Notetaking Strategies:

| May 4, 2016

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For the next month we’ll be focusing on one thing in this class: researching, taking notes, drafting, peer reviewing, and proofreading your Final Research Paper, worth 30% of your final grade. With that in mind, I want you to try your best to relax and enjoy the ride to the final due date on December 3. Here are some ways to avoid anxiety, procrastination, sleepless nights, nightmares, and other maladies associated with writing research papers:

(1) If you believe that you should begin your essay by writing the introduction, woe—consider this: you won’t know how to introduce your subject most effectively until you start writing somewhere in the middle; that’s right, somewhere in the middle. What do I mean by this? I mean, start writing about a source you read. It might just be a brainstormed list or a really messy freewrite:

I just read this article about trying to decide whether to eat local, potentially non-organic foods OR organic foods that might come from far-away places. I’m not sure what I think—I guess it depends on what your priorities are. If you want to lower global petroleum use, it would be best to stick with eating local produce whenever possible. But if you’re concerned about eating chemicals and such, it might be better to search out organic products, though maybe not from half way around the globe? An interesting fact/quote: “British researchers discovered that buying grass-fed lamb raised in New Zealand actually less of a carbon footprint than opting for conventionally raised lamb raised in England” (Condor D3). I wonder if the applies to other foods—is it better to buy an organic potato grown in CA, or a conventionally grown potato from a farm in WA? I wonder if I could figure out an equation based on MPG of semi trucks to figure out which is better. Anyway, this source will definitely help me with my paper—I’m thinking I’ll go with the notion that organic is almost always the best choice (and see if I have enough research to back this up).

Source: Condor, Bill. “It’s no simple task settling the organic/local debate”. Seattle Post-Intelligencer. July 28, 2008. D3.

1) If you’re worried about being accused of plagiarism, the solution is simple: just make sure you err on the side of caution with documenting where you found your quotes, paraphrases, and summaries. Also, make sure you are careful to attribute each quote to the correct source. Copy your quotations down carefully and proofread them to make sure you’ve copied every word, every mark of punctuation, correctly. Finally, when you paraphrase and summarize, remember to rephrase/rewrite the information in your own words, with your own style and voice. And cite those paraphrases, folks!
2) As you take notes, imagine you are having a conversation with the author of an article you’re writing about. What would you want to ask him/her about what s/he’s written? Another strategy is to practice combining sources (especially if they’re conflicting) into one freewrite. This will be helpful when you are putting your essay together.
3) It never hurts to freewrite about obstacles, small and large victories, procrastination problems, or thoughts about how you might want to organize your paper. I am a firm believer in writing things down the moment they occur to you. If you wait, you may lose some of your best ideas!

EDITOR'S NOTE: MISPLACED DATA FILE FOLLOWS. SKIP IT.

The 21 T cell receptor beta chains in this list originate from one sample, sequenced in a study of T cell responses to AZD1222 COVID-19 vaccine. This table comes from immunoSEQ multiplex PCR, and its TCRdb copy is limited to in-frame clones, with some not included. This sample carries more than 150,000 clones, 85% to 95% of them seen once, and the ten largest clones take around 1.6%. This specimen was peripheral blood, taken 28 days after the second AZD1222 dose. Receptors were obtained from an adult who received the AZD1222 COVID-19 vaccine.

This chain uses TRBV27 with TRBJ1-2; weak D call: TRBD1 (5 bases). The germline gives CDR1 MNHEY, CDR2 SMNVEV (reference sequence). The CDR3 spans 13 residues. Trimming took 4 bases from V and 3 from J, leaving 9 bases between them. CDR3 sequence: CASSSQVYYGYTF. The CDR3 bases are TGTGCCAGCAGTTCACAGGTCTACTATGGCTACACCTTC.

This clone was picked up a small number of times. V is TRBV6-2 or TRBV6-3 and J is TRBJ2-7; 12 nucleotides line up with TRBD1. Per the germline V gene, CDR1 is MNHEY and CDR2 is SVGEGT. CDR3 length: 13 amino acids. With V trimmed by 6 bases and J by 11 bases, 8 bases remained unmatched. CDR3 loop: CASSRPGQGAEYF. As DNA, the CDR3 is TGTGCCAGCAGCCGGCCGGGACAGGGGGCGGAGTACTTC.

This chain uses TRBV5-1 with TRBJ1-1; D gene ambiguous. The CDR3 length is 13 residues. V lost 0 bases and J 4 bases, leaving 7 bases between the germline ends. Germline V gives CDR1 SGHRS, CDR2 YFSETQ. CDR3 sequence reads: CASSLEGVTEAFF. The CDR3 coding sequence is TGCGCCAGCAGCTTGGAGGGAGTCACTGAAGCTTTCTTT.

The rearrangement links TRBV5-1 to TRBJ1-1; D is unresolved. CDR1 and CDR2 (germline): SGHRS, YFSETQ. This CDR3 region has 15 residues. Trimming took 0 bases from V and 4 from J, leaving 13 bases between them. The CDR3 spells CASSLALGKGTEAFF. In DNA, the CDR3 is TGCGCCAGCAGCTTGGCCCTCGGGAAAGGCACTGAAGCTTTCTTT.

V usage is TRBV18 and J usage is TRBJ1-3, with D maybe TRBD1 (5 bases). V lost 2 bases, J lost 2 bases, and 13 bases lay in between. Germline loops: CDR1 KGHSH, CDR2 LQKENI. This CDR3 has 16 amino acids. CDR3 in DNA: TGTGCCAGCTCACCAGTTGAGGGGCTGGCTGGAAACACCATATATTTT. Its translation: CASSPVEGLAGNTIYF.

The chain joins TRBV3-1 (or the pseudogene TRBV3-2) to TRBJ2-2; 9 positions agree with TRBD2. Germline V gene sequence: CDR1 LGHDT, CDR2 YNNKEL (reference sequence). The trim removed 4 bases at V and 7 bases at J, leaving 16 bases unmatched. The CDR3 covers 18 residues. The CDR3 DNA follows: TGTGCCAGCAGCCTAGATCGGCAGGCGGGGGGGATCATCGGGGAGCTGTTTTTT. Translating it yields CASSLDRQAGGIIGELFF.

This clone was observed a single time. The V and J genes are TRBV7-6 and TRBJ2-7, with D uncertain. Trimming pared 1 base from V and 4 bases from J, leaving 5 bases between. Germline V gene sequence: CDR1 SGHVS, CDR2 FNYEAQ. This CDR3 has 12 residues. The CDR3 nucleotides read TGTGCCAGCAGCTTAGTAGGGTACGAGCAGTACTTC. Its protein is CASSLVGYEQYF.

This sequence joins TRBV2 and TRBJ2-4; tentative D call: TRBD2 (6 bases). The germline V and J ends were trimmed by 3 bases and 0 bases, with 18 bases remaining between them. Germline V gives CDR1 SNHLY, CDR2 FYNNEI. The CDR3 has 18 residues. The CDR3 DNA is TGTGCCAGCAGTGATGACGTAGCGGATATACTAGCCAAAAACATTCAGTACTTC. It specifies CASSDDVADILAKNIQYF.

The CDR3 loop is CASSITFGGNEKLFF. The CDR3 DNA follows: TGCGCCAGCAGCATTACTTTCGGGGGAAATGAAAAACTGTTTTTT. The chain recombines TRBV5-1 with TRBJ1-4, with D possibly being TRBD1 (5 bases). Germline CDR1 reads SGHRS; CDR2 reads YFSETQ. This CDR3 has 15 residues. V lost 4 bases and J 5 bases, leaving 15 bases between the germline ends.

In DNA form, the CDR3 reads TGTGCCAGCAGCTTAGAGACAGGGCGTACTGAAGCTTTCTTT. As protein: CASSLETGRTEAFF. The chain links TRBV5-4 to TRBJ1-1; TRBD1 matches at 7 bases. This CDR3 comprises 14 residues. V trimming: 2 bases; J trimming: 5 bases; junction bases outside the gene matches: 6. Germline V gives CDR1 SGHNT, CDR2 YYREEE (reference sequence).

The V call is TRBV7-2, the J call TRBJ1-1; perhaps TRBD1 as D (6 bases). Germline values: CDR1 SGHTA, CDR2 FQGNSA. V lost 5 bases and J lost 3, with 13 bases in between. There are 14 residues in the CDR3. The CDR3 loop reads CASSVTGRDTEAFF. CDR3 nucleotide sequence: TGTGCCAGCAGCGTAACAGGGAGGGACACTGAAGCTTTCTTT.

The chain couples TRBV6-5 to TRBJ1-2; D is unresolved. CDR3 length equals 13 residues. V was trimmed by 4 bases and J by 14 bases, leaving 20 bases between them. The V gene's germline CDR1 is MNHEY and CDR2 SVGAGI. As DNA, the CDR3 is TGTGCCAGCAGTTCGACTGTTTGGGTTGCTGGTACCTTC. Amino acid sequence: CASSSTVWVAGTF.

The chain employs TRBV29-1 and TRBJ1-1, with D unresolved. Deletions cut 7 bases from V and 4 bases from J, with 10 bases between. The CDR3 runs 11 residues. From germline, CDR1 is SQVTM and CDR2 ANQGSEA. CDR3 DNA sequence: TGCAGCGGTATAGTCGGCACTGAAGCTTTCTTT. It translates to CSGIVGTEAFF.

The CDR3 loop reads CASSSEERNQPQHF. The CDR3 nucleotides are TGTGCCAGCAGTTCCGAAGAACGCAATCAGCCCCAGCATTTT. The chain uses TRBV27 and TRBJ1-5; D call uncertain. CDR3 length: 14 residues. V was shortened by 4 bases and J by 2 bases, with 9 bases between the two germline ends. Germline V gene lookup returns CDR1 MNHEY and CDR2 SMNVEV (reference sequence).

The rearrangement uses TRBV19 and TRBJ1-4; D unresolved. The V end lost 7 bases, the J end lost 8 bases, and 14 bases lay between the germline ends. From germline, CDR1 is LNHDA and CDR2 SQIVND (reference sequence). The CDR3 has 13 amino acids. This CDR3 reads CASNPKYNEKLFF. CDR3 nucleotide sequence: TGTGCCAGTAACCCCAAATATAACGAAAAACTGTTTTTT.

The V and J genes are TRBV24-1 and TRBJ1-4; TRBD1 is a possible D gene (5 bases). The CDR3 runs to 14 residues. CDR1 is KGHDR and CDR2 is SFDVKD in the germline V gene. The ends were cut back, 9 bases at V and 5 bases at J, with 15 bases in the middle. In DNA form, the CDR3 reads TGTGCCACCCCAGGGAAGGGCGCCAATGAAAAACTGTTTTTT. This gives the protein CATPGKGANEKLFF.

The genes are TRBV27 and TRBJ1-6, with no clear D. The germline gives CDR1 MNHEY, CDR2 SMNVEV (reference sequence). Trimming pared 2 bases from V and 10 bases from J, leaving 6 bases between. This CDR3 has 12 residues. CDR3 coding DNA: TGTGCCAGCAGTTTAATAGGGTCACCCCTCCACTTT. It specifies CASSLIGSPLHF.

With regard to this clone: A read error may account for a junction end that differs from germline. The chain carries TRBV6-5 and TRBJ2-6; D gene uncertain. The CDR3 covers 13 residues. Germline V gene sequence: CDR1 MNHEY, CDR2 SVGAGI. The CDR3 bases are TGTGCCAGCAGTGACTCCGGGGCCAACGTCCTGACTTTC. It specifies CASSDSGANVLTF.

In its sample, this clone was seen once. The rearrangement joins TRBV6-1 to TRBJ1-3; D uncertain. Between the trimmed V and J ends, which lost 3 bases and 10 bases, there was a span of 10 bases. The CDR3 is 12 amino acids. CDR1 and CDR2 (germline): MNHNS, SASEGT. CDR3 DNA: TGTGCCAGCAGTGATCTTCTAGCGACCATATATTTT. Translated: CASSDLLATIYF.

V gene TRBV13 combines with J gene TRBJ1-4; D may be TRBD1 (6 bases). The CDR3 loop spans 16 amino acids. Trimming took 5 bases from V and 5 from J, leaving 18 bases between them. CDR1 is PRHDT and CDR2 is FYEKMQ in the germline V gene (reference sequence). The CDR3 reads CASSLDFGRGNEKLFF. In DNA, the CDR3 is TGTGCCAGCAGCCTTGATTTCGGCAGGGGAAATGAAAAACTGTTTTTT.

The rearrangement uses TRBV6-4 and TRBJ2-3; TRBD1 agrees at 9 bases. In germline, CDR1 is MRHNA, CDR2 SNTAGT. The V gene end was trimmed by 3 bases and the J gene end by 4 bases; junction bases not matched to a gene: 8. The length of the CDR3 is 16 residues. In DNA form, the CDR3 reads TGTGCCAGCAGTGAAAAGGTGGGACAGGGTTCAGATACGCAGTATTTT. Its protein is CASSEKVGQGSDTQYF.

4) Notetaking boils down to one main thing: creating a DIALOGUE between you and your sources. This can come in the way of listening/responding or collecting/evaluating. However you choose to view it, the notetaking process is a way to get you to think about what you’ve been reading and try to synthesize it with the beliefs of both you and other authors or experts.

5) Notetaking styles vary. Here are a few to choose from:

(a) The double-entry journal method. Draw a line down the middle of a piece of paper (or create two columns in a Word document). On the left side, collect direct quotations, facts, key ideas, etc. On the right side of the page, react to what you’ve collected, one fact or quote at a time. Record what struck or surprised you about a statistic or fact, Is there anything a quote caused you to remember? Was there something you disagreed with? Is there another source you’ve read that relates to this one? Write all this down!

(b) The research log. List the date of entry, the source, and complete entries about what struck you, other research possibilities, etc.:

Sample log:
Date: 11/3/11
Source: Condor, Bill. “It’s no simple task settling the organic/local debate. Seattle Post-Intelligencer. July 28, 2008. D3.
What Struck Me: Eating locally might not be all it’s cracked up to be, especially if local farmers aren’t organic.
What Seemed Most Convincing: I was convinced by the British finding that grass fed lamb raised in New Zealand leaves a smaller carbon footprint than conventionally raised lamb from England (source attached with underlined quotation).
New term(s): food miles. I hadn’t heard that one before. It refers to the miles a given food travels to get to your plate.
(this is just a sample log—your sub-topics might be totally different).

(c) The narrative log. Write about your chosen source in a linear fashion, from beginning to end. This usually entails summarizing the main points of each paragraph. Ask yourself: how did the piece begin? Where did it go from there? How did it end? What did I take from this source?

Choose the note taking strategy that works best for you, and start writing!

My advice is to try out a few or all of these methods. If you know you love using note cards, go for it. If you like to recount information in story format, try narrative note taking.


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